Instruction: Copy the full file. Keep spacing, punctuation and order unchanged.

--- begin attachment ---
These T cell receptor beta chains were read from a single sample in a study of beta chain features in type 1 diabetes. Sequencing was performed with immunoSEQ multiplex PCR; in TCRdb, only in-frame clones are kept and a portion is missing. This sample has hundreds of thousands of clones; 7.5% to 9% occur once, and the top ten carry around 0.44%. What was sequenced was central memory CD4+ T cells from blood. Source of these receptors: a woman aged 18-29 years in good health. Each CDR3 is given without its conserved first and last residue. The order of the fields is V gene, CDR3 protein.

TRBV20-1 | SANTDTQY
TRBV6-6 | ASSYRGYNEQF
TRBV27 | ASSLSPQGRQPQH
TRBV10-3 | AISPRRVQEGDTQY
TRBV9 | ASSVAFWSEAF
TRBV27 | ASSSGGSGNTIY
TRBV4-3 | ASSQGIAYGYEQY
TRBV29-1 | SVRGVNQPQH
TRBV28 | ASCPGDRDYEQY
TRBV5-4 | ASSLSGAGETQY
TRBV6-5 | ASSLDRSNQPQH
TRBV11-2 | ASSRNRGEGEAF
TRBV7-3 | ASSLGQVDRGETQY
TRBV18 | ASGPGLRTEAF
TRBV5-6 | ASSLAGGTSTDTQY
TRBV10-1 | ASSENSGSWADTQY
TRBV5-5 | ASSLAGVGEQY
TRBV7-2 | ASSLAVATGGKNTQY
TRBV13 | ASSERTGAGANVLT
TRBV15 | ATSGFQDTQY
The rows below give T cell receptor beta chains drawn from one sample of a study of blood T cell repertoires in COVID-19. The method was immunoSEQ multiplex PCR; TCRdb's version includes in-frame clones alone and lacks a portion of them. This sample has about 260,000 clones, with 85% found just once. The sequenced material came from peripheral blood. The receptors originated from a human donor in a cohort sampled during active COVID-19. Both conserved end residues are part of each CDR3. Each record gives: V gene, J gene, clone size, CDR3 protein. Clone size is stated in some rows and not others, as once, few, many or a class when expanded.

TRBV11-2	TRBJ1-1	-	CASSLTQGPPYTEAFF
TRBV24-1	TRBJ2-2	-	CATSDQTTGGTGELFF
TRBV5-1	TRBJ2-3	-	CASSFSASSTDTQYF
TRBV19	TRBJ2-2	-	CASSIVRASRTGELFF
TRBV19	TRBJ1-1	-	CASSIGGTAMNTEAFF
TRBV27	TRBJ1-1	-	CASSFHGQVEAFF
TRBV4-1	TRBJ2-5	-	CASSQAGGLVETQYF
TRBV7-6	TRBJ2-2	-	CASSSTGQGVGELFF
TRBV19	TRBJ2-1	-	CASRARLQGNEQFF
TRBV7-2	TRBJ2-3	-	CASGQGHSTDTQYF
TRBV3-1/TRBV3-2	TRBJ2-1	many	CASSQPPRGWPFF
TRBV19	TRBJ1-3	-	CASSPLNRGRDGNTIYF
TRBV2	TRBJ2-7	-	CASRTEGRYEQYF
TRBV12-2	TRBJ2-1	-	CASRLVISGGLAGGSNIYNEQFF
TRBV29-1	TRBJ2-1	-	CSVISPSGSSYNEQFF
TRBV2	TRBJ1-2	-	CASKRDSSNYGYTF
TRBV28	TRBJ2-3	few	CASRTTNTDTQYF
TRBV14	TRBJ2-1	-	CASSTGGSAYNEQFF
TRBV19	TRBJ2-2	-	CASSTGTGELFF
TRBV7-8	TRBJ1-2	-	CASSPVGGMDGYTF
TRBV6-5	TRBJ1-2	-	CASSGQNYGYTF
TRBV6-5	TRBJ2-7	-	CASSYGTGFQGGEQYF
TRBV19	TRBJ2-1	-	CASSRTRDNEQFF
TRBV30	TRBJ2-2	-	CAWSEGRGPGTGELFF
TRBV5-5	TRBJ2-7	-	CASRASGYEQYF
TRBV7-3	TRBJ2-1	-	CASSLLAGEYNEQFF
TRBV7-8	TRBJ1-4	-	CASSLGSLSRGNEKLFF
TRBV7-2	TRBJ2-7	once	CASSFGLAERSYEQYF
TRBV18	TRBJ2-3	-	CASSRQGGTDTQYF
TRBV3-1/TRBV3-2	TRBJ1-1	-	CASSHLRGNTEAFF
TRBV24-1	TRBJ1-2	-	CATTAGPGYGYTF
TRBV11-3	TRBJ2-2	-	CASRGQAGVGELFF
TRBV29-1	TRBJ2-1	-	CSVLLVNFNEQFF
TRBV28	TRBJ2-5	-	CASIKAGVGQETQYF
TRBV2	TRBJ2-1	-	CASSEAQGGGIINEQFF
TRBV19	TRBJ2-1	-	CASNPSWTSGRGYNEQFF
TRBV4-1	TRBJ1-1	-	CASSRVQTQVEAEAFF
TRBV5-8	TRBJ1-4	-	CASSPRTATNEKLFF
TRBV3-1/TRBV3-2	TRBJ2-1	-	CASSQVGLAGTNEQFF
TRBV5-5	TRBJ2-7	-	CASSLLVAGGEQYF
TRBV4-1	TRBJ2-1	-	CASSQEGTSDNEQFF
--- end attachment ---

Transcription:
These T cell receptor beta chains were read from a single sample in a study of beta chain features in type 1 diabetes. Sequencing was performed with immunoSEQ multiplex PCR; in TCRdb, only in-frame clones are kept and a portion is missing. This sample has hundreds of thousands of clones; 7.5% to 9% occur once, and the top ten carry around 0.44%. What was sequenced was central memory CD4+ T cells from blood. Source of these receptors: a woman aged 18-29 years in good health. Each CDR3 is given without its conserved first and last residue. The order of the fields is V gene, CDR3 protein.

TRBV20-1 | SANTDTQY
TRBV6-6 | ASSYRGYNEQF
TRBV27 | ASSLSPQGRQPQH
TRBV10-3 | AISPRRVQEGDTQY
TRBV9 | ASSVAFWSEAF
TRBV27 | ASSSGGSGNTIY
TRBV4-3 | ASSQGIAYGYEQY
TRBV29-1 | SVRGVNQPQH
TRBV28 | ASCPGDRDYEQY
TRBV5-4 | ASSLSGAGETQY
TRBV6-5 | ASSLDRSNQPQH
TRBV11-2 | ASSRNRGEGEAF
TRBV7-3 | ASSLGQVDRGETQY
TRBV18 | ASGPGLRTEAF
TRBV5-6 | ASSLAGGTSTDTQY
TRBV10-1 | ASSENSGSWADTQY
TRBV5-5 | ASSLAGVGEQY
TRBV7-2 | ASSLAVATGGKNTQY
TRBV13 | ASSERTGAGANVLT
TRBV15 | ATSGFQDTQY
The rows below give T cell receptor beta chains drawn from one sample of a study of blood T cell repertoires in COVID-19. The method was immunoSEQ multiplex PCR; TCRdb's version includes in-frame clones alone and lacks a portion of them. This sample has about 260,000 clones, with 85% found just once. The sequenced material came from peripheral blood. The receptors originated from a human donor in a cohort sampled during active COVID-19. Both conserved end residues are part of each CDR3. Each record gives: V gene, J gene, clone size, CDR3 protein. Clone size is stated in some rows and not others, as once, few, many or a class when expanded.

TRBV11-2	TRBJ1-1	-	CASSLTQGPPYTEAFF
TRBV24-1	TRBJ2-2	-	CATSDQTTGGTGELFF
TRBV5-1	TRBJ2-3	-	CASSFSASSTDTQYF
TRBV19	TRBJ2-2	-	CASSIVRASRTGELFF
TRBV19	TRBJ1-1	-	CASSIGGTAMNTEAFF
TRBV27	TRBJ1-1	-	CASSFHGQVEAFF
TRBV4-1	TRBJ2-5	-	CASSQAGGLVETQYF
TRBV7-6	TRBJ2-2	-	CASSSTGQGVGELFF
TRBV19	TRBJ2-1	-	CASRARLQGNEQFF
TRBV7-2	TRBJ2-3	-	CASGQGHSTDTQYF
TRBV3-1/TRBV3-2	TRBJ2-1	many	CASSQPPRGWPFF
TRBV19	TRBJ1-3	-	CASSPLNRGRDGNTIYF
TRBV2	TRBJ2-7	-	CASRTEGRYEQYF
TRBV12-2	TRBJ2-1	-	CASRLVISGGLAGGSNIYNEQFF
TRBV29-1	TRBJ2-1	-	CSVISPSGSSYNEQFF
TRBV2	TRBJ1-2	-	CASKRDSSNYGYTF
TRBV28	TRBJ2-3	few	CASRTTNTDTQYF
TRBV14	TRBJ2-1	-	CASSTGGSAYNEQFF
TRBV19	TRBJ2-2	-	CASSTGTGELFF
TRBV7-8	TRBJ1-2	-	CASSPVGGMDGYTF
TRBV6-5	TRBJ1-2	-	CASSGQNYGYTF
TRBV6-5	TRBJ2-7	-	CASSYGTGFQGGEQYF
TRBV19	TRBJ2-1	-	CASSRTRDNEQFF
TRBV30	TRBJ2-2	-	CAWSEGRGPGTGELFF
TRBV5-5	TRBJ2-7	-	CASRASGYEQYF
TRBV7-3	TRBJ2-1	-	CASSLLAGEYNEQFF
TRBV7-8	TRBJ1-4	-	CASSLGSLSRGNEKLFF
TRBV7-2	TRBJ2-7	once	CASSFGLAERSYEQYF
TRBV18	TRBJ2-3	-	CASSRQGGTDTQYF
TRBV3-1/TRBV3-2	TRBJ1-1	-	CASSHLRGNTEAFF
TRBV24-1	TRBJ1-2	-	CATTAGPGYGYTF
TRBV11-3	TRBJ2-2	-	CASRGQAGVGELFF
TRBV29-1	TRBJ2-1	-	CSVLLVNFNEQFF
TRBV28	TRBJ2-5	-	CASIKAGVGQETQYF
TRBV2	TRBJ2-1	-	CASSEAQGGGIINEQFF
TRBV19	TRBJ2-1	-	CASNPSWTSGRGYNEQFF
TRBV4-1	TRBJ1-1	-	CASSRVQTQVEAEAFF
TRBV5-8	TRBJ1-4	-	CASSPRTATNEKLFF
TRBV3-1/TRBV3-2	TRBJ2-1	-	CASSQVGLAGTNEQFF
TRBV5-5	TRBJ2-7	-	CASSLLVAGGEQYF
TRBV4-1	TRBJ2-1	-	CASSQEGTSDNEQFF